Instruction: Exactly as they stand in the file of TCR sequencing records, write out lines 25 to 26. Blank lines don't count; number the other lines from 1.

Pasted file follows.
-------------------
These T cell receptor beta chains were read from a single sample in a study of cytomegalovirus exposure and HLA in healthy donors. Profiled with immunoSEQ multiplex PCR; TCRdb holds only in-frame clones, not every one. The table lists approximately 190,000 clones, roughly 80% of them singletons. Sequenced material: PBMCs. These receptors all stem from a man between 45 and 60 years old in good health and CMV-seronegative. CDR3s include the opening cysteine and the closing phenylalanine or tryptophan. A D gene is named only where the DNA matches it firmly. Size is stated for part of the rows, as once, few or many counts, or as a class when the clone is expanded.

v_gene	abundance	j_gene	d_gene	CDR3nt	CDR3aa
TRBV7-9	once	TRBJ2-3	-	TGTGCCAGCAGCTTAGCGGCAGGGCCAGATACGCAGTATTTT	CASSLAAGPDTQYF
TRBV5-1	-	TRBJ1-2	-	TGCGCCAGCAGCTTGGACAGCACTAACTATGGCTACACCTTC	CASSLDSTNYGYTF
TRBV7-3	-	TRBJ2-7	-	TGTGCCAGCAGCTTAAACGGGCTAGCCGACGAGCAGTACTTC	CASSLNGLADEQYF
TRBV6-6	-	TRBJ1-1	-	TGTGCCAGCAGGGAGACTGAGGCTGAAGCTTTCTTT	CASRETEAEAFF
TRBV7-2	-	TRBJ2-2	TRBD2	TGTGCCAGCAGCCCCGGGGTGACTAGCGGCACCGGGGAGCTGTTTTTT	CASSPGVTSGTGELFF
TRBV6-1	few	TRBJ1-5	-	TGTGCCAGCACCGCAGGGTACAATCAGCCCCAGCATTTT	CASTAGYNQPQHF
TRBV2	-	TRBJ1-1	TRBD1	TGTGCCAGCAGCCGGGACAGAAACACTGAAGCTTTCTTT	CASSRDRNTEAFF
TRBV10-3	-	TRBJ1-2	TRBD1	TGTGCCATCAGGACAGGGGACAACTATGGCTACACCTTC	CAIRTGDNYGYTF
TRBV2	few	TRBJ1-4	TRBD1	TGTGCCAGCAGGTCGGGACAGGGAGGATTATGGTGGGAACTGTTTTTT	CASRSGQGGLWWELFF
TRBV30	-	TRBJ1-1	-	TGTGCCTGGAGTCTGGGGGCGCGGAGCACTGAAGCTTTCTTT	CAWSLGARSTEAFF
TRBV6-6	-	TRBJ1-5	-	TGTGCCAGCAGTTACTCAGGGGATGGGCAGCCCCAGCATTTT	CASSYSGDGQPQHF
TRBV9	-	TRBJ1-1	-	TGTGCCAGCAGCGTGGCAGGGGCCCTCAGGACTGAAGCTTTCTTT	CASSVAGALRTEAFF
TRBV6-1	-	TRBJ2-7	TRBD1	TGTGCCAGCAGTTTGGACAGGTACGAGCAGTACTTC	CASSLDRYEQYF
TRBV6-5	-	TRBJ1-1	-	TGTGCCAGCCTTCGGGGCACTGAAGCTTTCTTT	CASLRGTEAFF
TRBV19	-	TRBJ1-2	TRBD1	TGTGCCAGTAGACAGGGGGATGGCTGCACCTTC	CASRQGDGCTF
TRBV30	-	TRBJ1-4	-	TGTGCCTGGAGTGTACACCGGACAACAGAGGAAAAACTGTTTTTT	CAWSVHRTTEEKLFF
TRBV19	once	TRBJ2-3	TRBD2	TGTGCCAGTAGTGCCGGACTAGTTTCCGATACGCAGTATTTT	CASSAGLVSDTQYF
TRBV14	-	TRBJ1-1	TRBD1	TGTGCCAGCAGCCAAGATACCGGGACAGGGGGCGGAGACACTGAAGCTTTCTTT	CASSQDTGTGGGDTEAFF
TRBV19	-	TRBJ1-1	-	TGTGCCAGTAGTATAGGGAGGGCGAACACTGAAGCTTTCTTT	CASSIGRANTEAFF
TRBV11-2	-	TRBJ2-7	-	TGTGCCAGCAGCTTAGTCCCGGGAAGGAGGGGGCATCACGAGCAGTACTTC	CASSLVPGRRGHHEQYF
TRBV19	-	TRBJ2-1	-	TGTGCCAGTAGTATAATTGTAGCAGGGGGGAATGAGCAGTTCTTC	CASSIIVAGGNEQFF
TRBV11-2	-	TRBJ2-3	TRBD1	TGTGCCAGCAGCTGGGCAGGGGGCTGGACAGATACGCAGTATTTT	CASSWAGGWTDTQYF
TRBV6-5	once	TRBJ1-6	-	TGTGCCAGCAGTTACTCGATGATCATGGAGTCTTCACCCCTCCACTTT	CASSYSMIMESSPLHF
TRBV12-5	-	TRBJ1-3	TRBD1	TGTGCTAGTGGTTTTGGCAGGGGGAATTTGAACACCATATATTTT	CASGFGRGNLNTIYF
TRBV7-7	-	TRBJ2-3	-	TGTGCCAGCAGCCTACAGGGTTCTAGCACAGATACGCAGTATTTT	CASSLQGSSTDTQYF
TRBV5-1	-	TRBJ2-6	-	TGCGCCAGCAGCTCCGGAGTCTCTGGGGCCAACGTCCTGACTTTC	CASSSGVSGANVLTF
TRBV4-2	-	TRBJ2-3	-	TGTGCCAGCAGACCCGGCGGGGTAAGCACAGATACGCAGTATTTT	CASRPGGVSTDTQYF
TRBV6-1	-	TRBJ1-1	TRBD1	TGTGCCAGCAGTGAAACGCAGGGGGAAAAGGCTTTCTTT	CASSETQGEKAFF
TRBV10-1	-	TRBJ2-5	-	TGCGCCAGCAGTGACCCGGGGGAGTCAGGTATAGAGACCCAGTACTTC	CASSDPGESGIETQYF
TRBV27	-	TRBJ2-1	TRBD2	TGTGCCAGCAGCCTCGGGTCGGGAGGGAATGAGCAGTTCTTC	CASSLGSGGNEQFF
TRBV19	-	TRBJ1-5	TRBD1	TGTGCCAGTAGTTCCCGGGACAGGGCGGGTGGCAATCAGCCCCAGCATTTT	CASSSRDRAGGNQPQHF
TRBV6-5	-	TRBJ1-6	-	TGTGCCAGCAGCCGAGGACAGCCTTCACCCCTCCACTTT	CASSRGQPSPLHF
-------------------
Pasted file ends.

TRBV6-5	once	TRBJ1-6	-	TGTGCCAGCAGTTACTCGATGATCATGGAGTCTTCACCCCTCCACTTT	CASSYSMIMESSPLHF
TRBV12-5	-	TRBJ1-3	TRBD1	TGTGCTAGTGGTTTTGGCAGGGGGAATTTGAACACCATATATTTT	CASGFGRGNLNTIYF